Bloggers Held Under New Thailand Computer Crime Law

Online writers posted comments 'insulting to the monarchy'

Tim Wilson, Editor in Chief, Dark Reading, Contributor

September 6, 2007

1 Min Read

If you thought Germany's new computer crime laws were strict, try posting an offensive comment on the Web in Thailand. (See Hacking Germany's New Computer Crime Law.)

According to the independent newspaper Prachatai, at least one person is being detained in the Bangkok Remand Prison for crimes against the new Computer Crime Act, which went into effect in July. The new legislation, which was initially positioned as a crackdown on online pornography, outlaws the posting of "offensive" material.

Over the weekend, the Financial Times quoted a high-level Thai official as saying that in the past couple of weeks, authorities have arrested and detained two Thais who posted comments "insulting to the monarchy" on Web bulletin boards. Other media have tried to get government officials to confirm this report and give details, without success.

Today, however, Prachathai said that "a reliable source" has confirmed that the Thai government is holding a 36-year-old computer programmer who posted comments on Web boards using a well-known alias. According to the source, the person was detained for six days at the Police Crime Suppression Division office before being transferred to the remand prison on August 30. He has yet to see his family members or consult a lawyer, according to the source.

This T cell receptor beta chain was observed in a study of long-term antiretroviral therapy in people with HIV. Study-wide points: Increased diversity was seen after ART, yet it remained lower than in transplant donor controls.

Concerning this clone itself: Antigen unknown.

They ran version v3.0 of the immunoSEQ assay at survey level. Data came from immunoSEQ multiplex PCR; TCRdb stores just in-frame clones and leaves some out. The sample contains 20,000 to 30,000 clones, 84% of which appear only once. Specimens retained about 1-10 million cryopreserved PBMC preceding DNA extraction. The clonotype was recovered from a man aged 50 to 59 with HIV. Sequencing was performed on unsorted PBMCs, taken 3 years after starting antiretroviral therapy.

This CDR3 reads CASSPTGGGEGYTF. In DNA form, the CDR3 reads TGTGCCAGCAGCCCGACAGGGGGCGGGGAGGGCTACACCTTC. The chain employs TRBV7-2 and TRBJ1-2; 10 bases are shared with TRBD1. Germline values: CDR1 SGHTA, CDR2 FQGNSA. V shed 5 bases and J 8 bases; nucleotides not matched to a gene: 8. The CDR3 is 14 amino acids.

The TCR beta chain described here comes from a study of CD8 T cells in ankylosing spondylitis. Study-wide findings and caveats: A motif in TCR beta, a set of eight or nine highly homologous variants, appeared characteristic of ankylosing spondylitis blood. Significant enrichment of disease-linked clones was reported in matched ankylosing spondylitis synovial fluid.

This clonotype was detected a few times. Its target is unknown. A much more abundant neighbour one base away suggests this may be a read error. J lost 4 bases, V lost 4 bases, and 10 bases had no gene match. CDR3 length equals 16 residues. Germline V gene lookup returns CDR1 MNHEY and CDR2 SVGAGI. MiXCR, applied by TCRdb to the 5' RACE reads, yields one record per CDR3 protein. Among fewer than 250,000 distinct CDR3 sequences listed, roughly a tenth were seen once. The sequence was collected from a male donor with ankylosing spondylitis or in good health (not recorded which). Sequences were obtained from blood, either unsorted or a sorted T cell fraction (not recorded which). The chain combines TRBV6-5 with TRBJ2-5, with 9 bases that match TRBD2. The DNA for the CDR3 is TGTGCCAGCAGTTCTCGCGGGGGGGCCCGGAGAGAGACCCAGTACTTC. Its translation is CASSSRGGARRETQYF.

Several media proponents, including Reporters Without Borders and Thailand's Fah Deaw Kan publishing house, have expressed concern over the reports and called for the Thai government to provide details and give the detainee (or detainees) their rights. At this posting, the Thai government had not responded publicly.

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About the Author(s)

Tim Wilson, Editor in Chief, Dark Reading


Tim Wilson is Editor in Chief and co-founder of Dark, UBM Tech's online community for information security professionals. He is responsible for managing the site, assigning and editing content, and writing breaking news stories. Wilson has been recognized as one of the top cyber security journalists in the US in voting among his peers, conducted by the SANS Institute. In 2011 he was named one of the 50 Most Powerful Voices in Security by SYS-CON Media.

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